Santa Clara officials say 49ers stadium tour was not a ‘gift’
A sign points to Santa Clara's City Council Chambers from City Hall in this file photo.

    Two Santa Clara officials are under investigation for allegedly accepting a gift from the San Francisco 49ers football team, which they say was an informational tour they took as part of their city leadership duties.

    Councilmembers Karen Hardy and Raj Chahal are accused of accepting a gift visit to the 49ers stadium, as the city was negotiating the terms of a multi-million dollar settlement for a costly legal battle over the management of Levi’s Stadium where the team plays.

    Documents obtained by San José Spotlight show Brian Doyle—Santa Clara’s former city attorney who was fired last year and had a contentious relationship with the 49ers—filed a complaint against Hardy and Chahal with the California Fair Political Practices Commission (FPPC) accusing them of accepting stadium passes on Nov. 15, 2021. He claimed the passes were worth at least $520 and last December the two told the public they were at the game to observe “operations” but did not report the cost of the tickets. Doyle claimed those tickets are gifts, under California conflict of interest laws and regulations.

    Doyle petitioned the Santa Clara City Council to discuss Hardy and Chahal’s game attendance at a future council meeting on June 22. Leonne Broughman, a board trustee for the Santa Clara Public Library, also sent a letter to councilmembers asking for the issue to be reviewed.

    “Santa Clara law prohibits lobbyists, like the 49er execs, from giving any gifts of any value to any council member and violates a state law that requires them to declare any gift received,” Broughman wrote.

    Broughman did not respond to a request for comment.

    Chahal was absent from this week’s meeting and Broughman asked to pull the letter for a future meeting without giving a reason. Mayor Lisa Gillmor asked interim city attorney Jim Sanchez whether such accusations would impact negotiations with the 49ers, and whether any decision that night could be rendered “moot.” Sanchez said he would have to consider everything in closed session out of public view before knowing the answer.

    What do the accused say?

    Hardy and Chahal told San Jose Spotlight that as Stadium Authority Board members, their visit on Nov. 15 took place when the team managers offered to let them see the inner workings and field security, due to concerns about costs to operate the stadium.

    Hardy said they received a tour of different areas including the security system, police area and jail, and only accepted a bottle of water, despite being offered dinner. They went together to make sure they could give witness later, she said. Chahal said they did not watch a game and got advice from the city attorney’s office afterward.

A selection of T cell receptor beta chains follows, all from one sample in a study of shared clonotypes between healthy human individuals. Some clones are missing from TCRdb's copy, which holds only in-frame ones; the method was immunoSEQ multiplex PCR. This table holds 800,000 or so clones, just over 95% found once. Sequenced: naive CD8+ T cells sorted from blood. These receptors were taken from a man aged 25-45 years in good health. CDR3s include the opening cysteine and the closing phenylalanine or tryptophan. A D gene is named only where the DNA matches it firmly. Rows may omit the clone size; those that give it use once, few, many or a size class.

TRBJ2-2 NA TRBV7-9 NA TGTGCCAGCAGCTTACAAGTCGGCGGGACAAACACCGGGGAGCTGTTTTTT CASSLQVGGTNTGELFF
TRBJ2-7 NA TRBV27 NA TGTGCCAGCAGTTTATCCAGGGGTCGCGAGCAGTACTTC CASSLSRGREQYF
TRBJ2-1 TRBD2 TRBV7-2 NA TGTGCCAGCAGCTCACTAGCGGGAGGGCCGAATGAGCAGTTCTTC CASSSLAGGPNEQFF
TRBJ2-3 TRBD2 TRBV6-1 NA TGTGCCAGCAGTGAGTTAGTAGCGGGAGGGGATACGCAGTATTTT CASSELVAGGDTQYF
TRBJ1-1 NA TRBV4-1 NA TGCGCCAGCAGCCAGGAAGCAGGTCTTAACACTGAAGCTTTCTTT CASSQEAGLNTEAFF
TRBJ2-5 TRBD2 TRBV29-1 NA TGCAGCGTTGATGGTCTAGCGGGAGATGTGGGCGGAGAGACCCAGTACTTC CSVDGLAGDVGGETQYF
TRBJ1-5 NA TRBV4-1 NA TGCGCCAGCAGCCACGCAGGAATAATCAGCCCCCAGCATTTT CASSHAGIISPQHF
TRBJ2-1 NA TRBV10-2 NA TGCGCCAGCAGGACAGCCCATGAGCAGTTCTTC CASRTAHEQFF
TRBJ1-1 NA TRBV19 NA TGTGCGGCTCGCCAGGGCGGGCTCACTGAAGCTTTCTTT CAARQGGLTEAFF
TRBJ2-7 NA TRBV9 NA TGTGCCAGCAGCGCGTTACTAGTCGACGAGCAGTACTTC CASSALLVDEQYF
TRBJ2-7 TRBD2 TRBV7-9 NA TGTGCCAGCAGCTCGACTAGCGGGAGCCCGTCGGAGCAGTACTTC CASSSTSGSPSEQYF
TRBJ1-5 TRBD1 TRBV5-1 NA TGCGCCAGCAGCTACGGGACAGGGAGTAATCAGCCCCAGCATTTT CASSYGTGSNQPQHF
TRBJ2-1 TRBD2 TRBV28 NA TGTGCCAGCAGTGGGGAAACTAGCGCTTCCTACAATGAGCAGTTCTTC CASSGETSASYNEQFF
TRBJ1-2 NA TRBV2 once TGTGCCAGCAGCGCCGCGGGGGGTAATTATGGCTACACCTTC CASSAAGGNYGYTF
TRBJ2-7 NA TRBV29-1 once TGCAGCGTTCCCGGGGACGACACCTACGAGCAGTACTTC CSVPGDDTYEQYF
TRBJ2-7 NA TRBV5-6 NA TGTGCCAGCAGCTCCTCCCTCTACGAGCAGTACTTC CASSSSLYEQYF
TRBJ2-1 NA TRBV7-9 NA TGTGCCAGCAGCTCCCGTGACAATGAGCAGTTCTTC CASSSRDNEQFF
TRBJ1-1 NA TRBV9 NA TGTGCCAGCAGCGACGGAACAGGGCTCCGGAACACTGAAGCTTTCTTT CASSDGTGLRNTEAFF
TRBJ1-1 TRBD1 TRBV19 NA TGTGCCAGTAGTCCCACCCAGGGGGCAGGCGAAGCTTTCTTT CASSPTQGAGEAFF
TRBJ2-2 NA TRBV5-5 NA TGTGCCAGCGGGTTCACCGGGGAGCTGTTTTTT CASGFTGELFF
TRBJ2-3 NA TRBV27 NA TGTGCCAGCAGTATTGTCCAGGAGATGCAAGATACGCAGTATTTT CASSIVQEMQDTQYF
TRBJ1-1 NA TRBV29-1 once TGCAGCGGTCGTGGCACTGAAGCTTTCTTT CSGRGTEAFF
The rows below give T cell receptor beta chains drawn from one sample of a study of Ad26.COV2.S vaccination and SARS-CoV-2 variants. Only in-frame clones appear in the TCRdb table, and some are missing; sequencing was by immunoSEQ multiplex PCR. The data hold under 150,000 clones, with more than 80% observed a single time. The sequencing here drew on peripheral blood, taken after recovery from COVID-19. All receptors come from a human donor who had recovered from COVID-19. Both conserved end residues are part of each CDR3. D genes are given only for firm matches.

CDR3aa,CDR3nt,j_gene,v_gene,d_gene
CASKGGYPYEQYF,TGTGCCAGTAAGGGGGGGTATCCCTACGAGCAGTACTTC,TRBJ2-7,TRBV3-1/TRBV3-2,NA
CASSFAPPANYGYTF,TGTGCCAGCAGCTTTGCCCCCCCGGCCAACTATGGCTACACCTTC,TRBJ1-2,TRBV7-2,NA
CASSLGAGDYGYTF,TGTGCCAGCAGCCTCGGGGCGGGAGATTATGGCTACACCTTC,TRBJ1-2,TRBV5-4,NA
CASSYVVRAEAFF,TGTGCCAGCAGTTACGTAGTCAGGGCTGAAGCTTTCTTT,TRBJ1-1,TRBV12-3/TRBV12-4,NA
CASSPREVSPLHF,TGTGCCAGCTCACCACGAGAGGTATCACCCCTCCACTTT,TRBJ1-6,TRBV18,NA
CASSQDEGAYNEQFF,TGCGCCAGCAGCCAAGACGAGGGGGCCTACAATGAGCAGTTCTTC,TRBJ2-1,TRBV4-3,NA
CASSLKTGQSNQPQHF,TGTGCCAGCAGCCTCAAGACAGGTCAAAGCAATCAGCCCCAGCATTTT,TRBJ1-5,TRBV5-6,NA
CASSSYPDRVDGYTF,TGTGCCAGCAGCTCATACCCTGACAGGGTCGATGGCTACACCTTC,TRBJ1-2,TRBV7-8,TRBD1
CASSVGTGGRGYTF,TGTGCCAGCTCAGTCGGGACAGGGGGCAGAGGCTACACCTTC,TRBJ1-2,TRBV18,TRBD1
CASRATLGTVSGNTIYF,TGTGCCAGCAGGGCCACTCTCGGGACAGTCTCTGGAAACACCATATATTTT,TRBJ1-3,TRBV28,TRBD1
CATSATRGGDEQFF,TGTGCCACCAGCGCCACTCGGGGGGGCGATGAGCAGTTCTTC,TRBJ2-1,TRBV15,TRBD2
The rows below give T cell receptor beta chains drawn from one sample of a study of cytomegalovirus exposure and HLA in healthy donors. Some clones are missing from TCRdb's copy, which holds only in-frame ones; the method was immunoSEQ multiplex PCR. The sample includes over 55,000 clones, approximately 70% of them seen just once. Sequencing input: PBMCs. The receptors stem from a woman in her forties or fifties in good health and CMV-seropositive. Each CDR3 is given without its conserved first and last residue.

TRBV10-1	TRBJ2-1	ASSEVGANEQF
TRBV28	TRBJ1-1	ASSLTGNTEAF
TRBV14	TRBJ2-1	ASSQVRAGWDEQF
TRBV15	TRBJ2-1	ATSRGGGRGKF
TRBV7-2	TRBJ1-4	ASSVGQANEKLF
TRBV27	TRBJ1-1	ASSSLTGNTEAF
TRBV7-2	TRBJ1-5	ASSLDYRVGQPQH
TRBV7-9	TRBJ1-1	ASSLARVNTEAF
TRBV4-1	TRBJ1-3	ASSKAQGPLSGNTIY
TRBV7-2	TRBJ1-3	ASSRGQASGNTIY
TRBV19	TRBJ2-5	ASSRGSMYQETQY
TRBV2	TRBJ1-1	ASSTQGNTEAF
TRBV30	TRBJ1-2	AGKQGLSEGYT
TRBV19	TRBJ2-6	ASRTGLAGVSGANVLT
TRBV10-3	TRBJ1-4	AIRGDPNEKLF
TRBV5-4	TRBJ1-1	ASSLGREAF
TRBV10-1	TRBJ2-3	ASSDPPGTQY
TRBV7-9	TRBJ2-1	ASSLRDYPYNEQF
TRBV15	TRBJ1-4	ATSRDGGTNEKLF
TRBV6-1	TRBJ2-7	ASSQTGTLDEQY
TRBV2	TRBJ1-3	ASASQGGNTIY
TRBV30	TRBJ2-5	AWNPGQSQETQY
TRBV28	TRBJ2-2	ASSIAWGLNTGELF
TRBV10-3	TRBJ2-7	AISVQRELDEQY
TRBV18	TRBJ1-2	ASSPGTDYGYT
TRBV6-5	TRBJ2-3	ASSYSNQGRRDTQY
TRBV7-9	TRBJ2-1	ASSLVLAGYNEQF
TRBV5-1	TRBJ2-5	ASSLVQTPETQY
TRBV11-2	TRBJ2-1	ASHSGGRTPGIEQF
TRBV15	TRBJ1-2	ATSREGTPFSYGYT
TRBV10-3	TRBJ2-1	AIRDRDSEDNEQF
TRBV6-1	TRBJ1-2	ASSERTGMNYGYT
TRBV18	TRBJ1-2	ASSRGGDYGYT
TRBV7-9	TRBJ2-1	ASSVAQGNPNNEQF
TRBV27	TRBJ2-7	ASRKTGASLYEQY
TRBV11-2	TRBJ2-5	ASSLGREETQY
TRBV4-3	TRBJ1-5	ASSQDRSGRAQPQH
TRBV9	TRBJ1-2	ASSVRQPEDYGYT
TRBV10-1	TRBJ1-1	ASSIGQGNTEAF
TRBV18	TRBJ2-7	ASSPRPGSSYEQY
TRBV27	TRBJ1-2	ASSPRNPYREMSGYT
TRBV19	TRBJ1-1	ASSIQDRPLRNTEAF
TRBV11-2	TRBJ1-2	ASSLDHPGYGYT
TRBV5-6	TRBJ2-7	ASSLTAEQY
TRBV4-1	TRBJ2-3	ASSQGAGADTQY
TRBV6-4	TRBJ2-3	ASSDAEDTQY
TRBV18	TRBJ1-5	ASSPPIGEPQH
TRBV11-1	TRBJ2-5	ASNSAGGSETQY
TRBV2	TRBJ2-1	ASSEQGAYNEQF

Hardy and Chahal told San José Spotlight when they saw Doyle’s complaint, they wrote a letter to the FPPC, using the city attorney’s office opinion that exemptions apply because the tour was designed to convey information about operations and security procedures, in non-public areas, for the stadium’s governing agency. The city attorney’s letter also stated free admission to the stadium during a game was “arguably necessary” to accurately assess the operation of the stadium.

    “We went to areas that are never open for the public, ever,” Hardy said. “I did not get tickets. I had to be escorted wherever I went.”

    Chahal said the FPPC has advised the cost of admission and any information are exempt under the informational visit rule, but any meals or beverages would be considered gifts.

    FPPC spokesperson Jay Wierenga said the case is currently under investigation to determine if there were any violations or if there is not enough evidence to prove violations occurred.

    “Everyone has a right to due process so a respondent can contest any and all findings of any and all violations,” Wierenga told San José Spotlight.

    Hardy said she thinks the complaint was filed because she was part of a citizen’s group fighting the city owning the stadium land because “I thought it was a bad idea.”

    She also pointed to the fact that Doyle, the fired former city attorney, filed the complaint. Hardy further claimed Broughman is the treasurer for Gillmor’s reelection campaign—which San José Spotlight confirmed with the Santa Clara County Registrar of Voters—and doesn’t like Hardy. Broughman was also Gillmor’s treasurer in her 2018 election campaign.

    “Anyone can file a complaint with the FPPC,” Hardy said. “They do not look into the veracity of it at all.”

    City spokesperson David Knight and the city attorney’s office have not responded to a request for comment about the investigation.

    The city and the team have been at war since Santa Clara policymakers voted in 2019 to remove the team as manager of the stadium during non-NFL events. The team said the decision violated its contract and reeked of political retribution.

    Last week the 49ers offered a $3.3 million settlement package with $2 million for public safety costs. City officials rejected the offer and demanded more money, the letter said. Although a city spokesperson said no reportable action was taken Tuesday night in closed session, the city and team reached a settlement agreement on Wednesday with the 49ers adding $325,000 to their previous settlement offer.

    Contact Natalie Hanson at [email protected] or @nhanson_reports on Twitter.

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